The other aspect about the dialogue is the abundance of typos littered throughout the text. I thought perhaps it was because I’d been sent a copy of the original 2008 publication; however, I was also sent a PDF of the current version and they haven’t been corrected. My day job is as a medical editor, so perhaps I’m more sensitive to it than others, but it was really distracting – I’m not talking about the usual issues with punctuation and typesetting problems, or the inconsistency of using numerals for numbers or writing them out in words: ‘intentially’, ‘becuase’, ‘obligitory’, ‘exercizing’, ‘shrapnal’, ‘Antwerpt’, ‘bayonete’, ‘turbin’, ‘erradicate’ are a few of the misspellings that should not be found in a book that has been published twice.

Back to discussing the storyline: the plot jumps between timeframes of the current search for Charlotte and back to Toby being integrated into Tucker and Plugger’s world of Contraband. This makes for an interesting narrative device, but it’s not clearly indicated, which makes for a disjointed read. The timeline is noted only by a small narration box for the date; there’s no attempt in the art to depict the different sections, no change in style or use of a different gutter frame or similar device. Even a simple ‘THEN’ and ‘NOW’ could have helped distinguish the separate threads. This muddies the storytelling, jumping around the timeline without making us care why or using it as a contrasting technique.

On the artwork side of things, Elliott’s plain artwork depicts the ordinary, the mundane, the straightforward, but it doesn’t make for a visually arresting comic book, which might have helped for a thriller; when action does arrive, the flow isn’t smooth and the action isn’t dynamic. He is an accomplished artist who knows how to tell a story, but there are some odd jumps between panels that don’t always make sense of the transition. It also feels odd to have a very basic art style, particularly for the graphical elements of web dictated on phones – web design is very slick now, even for basic websites, yet the depiction here is early 2000s instead of an indeterminate future.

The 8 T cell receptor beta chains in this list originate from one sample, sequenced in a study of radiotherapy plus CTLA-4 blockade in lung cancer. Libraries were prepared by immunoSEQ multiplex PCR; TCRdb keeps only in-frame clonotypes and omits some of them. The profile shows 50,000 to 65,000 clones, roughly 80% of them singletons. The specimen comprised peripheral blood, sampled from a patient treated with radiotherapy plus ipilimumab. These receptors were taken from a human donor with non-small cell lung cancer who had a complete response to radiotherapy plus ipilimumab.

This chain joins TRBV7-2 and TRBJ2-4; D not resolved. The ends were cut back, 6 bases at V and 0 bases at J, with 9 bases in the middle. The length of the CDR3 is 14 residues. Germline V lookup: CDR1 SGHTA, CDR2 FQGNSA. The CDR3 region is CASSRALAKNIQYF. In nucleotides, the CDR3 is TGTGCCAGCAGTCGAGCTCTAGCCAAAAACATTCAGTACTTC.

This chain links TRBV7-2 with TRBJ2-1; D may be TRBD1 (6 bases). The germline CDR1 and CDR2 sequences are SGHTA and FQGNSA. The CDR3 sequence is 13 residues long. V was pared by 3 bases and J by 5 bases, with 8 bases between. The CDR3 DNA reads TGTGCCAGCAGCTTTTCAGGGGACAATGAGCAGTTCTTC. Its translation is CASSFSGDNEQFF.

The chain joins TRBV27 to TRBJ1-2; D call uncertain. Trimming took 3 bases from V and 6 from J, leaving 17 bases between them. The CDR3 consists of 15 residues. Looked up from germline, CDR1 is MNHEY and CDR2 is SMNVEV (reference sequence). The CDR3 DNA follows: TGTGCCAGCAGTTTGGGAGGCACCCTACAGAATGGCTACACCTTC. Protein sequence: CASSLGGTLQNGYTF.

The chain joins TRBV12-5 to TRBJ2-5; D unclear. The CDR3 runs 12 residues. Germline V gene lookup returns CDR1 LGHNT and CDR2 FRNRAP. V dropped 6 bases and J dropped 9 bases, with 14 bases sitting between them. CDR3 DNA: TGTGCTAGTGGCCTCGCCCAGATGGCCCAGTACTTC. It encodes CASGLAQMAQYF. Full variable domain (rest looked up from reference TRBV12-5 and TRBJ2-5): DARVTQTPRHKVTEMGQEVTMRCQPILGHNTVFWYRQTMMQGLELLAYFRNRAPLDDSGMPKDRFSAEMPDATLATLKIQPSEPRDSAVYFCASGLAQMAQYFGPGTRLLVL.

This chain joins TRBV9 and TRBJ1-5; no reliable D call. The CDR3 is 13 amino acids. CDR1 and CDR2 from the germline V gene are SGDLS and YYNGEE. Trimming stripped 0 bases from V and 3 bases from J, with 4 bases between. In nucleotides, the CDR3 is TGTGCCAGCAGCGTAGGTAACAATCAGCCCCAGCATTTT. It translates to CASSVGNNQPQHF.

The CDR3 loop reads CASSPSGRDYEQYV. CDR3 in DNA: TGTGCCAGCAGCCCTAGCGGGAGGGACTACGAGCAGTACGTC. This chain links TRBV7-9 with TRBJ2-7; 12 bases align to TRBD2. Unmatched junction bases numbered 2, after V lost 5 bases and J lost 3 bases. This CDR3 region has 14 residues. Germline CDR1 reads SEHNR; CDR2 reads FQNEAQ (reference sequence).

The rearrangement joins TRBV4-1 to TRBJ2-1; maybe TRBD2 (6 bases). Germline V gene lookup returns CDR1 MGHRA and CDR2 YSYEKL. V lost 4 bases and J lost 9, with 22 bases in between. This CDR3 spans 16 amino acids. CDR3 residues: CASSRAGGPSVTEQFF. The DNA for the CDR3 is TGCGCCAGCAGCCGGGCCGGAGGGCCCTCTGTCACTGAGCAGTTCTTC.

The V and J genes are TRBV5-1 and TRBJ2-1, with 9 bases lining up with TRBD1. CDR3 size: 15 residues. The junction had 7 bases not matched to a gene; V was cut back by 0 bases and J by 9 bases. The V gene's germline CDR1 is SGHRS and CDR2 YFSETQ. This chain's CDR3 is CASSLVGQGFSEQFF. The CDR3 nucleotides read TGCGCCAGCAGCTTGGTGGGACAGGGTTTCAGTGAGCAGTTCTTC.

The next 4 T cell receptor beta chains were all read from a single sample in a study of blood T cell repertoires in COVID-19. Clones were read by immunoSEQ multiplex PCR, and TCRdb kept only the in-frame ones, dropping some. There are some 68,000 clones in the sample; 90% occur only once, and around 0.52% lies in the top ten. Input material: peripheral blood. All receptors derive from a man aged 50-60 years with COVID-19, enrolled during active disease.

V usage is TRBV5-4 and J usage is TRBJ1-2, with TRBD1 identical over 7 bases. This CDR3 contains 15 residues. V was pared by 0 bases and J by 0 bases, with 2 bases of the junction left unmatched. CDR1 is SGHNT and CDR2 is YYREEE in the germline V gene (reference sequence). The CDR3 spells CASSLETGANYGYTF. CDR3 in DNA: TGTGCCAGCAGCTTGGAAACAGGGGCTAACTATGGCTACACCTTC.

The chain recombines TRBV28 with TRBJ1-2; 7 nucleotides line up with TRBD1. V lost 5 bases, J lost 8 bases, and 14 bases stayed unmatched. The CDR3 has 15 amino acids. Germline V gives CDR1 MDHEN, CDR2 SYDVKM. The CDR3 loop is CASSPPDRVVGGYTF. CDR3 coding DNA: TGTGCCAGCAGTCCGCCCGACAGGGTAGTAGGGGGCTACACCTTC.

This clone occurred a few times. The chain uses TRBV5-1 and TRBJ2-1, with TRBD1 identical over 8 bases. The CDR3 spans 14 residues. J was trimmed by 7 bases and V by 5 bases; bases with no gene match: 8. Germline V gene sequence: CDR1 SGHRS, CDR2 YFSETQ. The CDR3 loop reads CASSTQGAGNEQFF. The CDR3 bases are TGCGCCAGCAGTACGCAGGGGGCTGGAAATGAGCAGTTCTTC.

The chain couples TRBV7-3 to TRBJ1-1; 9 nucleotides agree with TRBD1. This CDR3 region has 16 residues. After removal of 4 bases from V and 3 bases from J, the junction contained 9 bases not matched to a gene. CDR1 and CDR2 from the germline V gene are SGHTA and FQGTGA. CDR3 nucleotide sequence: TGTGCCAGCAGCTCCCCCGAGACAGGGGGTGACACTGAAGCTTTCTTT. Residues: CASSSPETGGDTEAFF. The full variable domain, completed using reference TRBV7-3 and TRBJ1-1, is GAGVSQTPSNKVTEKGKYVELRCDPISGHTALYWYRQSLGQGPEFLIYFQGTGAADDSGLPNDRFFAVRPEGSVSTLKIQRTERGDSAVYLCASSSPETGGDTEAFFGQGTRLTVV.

Contraband is an interesting story that isn’t told well enough to serve its premise. The excessive word count isn’t used productively – it never explains how the Contraband website makes all its money so that Tucker can offer several thousand pounds to contributors of top videos (viewer subscription? Advertising? Selling off the data?) – and the words that are used don’t give the flavour they should. For example, Tucker and Plugger are from South Africa and Toby is from the USA, but there’s no indication in the words they use, which all sound like standard London speak. All of this together is slightly frustrating considering the message this book has about the dangers of social media, cyberbullying and corporations profiting from the data; there is a good story here, but this graphic novel doesn’t fully succeed in producing it.

Contraband is published on 10 May by Markosia UK.

Disclosure: this book was provided for review purposes.